The Duke of Norfolk
expressed his sentiments as to the great necessity of taking care of our own resources, for the purpose of our own protection. In point of justice there was no claim upon us from Austria, nor any further claim from Spain, though he would add, that he wished them every success in their endeavours. There was, however, a duty which we owed to ourselves. If France succeeded against Austria, which was but too probable, then he feared a similar success would be obtained by France over Spain: and we must bring our minds to a situation in which we were to go on without the continent of Europe. Indeed, even if we made peace, we should have to preserve that peace by such a defensive attitude as would continue to entail upon us vast expences; and therefore, upon a view of the whole, he thought we should, particularly after our late campaign in Spain, be careful how we expended our lives or our treasure. His grace then made some observations on the system pursued in Spain, of fighting for an unfortunate individual in captivity, and compared it with our conduct at the revolution, when we took a different course, and chose another person capable of doing something for our cause. His grace seemed to infer that the Spaniards did not act wisely in this particular.
rose in consequence of 713 the observations of the noble duke. This country might, as the noble duke thought, lose some part of the money voted, in the event of the failure of Austria and Spain; but it would lose nothing of its character; it would lose nothing of its fame or its reputation. It would have the consolation of knowing that it had not, by its supineness and indifference, assisted the common enemy in the downfal of Europe. His lordship defended the Vote of Credit as an usual measure, and one which the present circumstances particularly called for.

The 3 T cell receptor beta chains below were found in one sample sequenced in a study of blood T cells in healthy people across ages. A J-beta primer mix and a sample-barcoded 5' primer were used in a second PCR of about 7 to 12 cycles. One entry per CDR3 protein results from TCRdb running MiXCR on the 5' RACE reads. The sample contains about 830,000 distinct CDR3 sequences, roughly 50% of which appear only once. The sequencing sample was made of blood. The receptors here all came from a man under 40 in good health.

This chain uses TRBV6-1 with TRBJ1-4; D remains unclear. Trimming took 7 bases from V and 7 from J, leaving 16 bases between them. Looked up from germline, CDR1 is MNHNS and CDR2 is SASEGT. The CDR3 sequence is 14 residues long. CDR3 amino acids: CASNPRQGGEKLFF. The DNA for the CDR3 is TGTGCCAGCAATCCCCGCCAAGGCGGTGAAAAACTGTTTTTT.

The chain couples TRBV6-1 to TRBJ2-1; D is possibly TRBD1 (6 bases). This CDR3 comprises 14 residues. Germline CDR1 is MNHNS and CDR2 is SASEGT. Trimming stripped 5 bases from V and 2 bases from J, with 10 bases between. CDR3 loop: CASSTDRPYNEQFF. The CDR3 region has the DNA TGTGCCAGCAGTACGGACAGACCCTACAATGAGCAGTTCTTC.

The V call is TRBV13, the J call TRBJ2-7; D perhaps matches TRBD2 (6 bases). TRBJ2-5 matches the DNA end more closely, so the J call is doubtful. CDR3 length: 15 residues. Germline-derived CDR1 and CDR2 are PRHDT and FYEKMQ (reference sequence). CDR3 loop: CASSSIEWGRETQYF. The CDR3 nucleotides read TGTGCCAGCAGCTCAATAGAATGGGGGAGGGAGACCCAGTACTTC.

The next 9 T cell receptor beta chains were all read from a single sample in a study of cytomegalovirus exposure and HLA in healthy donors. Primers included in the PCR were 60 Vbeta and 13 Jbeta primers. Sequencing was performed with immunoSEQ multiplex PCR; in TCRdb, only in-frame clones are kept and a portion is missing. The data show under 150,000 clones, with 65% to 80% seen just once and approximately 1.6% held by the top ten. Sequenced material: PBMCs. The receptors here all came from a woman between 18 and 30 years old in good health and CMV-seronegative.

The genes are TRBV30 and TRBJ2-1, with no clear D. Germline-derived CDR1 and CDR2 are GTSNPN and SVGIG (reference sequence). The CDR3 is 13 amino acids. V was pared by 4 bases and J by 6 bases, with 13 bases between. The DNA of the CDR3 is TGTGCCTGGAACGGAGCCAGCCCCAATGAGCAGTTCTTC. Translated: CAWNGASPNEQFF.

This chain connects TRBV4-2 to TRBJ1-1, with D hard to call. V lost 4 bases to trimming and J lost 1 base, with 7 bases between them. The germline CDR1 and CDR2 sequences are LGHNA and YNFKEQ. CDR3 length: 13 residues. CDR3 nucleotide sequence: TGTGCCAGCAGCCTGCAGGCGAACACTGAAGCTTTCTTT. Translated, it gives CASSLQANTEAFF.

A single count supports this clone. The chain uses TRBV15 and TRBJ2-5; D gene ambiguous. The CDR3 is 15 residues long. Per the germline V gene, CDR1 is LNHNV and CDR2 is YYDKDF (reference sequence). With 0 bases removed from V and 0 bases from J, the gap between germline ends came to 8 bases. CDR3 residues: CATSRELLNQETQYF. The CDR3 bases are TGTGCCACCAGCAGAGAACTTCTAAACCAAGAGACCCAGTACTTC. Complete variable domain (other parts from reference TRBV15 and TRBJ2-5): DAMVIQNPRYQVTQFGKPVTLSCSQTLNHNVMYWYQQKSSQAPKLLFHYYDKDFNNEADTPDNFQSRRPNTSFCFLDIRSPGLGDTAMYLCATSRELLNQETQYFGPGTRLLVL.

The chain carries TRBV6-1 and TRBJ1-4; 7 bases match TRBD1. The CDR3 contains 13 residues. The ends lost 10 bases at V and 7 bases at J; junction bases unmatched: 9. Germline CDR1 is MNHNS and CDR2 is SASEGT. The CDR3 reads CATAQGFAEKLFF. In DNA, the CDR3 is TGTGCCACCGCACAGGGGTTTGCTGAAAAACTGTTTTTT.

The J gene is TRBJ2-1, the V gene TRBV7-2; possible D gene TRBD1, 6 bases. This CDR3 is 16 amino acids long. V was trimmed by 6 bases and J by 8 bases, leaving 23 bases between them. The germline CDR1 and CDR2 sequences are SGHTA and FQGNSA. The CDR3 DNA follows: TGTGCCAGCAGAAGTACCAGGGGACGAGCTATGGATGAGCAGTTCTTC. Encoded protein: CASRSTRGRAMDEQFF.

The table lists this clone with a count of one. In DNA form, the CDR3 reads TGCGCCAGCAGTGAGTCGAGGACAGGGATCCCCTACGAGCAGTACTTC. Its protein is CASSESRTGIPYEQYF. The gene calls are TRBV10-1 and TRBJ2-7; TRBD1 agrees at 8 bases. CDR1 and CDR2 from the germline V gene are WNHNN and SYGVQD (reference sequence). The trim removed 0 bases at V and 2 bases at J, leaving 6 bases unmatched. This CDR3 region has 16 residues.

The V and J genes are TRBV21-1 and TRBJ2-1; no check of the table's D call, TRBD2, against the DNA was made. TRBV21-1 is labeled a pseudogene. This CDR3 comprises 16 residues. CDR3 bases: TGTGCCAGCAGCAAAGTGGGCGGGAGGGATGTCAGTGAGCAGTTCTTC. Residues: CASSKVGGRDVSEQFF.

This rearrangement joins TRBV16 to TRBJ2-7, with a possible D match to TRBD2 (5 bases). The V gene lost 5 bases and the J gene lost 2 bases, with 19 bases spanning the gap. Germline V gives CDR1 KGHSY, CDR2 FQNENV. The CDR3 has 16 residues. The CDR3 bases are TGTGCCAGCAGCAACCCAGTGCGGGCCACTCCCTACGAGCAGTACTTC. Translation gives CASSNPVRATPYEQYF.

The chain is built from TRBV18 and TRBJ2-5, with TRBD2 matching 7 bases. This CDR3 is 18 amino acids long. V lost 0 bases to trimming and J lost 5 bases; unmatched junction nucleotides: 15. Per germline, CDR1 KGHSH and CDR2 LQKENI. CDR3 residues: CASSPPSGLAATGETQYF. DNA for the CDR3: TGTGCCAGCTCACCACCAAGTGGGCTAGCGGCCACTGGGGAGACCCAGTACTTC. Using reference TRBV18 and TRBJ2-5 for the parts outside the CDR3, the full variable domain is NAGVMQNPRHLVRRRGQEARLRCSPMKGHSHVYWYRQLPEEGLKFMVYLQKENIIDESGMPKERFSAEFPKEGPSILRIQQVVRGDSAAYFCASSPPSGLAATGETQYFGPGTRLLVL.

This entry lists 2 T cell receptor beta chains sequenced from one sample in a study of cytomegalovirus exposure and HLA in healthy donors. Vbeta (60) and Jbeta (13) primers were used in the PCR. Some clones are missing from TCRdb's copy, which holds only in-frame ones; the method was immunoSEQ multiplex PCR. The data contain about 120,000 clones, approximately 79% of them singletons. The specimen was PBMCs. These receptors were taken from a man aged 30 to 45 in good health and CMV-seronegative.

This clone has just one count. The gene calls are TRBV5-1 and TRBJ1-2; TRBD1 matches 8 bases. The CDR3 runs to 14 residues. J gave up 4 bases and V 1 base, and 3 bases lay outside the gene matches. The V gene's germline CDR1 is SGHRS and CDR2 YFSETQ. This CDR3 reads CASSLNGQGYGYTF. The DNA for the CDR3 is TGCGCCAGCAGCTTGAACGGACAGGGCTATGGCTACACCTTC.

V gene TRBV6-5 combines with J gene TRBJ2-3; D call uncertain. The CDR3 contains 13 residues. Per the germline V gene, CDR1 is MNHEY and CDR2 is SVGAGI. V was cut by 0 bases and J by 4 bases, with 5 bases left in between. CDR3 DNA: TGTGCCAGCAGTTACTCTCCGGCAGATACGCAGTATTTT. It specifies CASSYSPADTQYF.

The Marquis of Douglas
stated his objections to the subsidizing of the continental powers. He saw no great hopes from the Austrian contest, as Buonaparte was now at Vienna, and there was even reason to suppose that the emperor Francis had solicited peace. There was no duty, he contended, on our part, which required any pecuniary assistance to Austria. He cautioned administration against an improper expenditure of money on continental connections.
§ Lord Boringdon
was happy to hear from ministers that we had taken no part in urging Austria to the present war. He was satisfied, nevertheless, that the Vote of Credit was usual, reasonable, and necessary. It was certainly desirable, whatever might be the issue of the war, that government should possess the means of assisting, to a moderate extent, the efforts of the European nations against the oppressions of France. There was nothing, he heard, of subsidy in the treaty with Austria. All that was asked was a Vote of Credit, to enable ministers to act according to the exigencies of affairs.
§ The motion was then carried.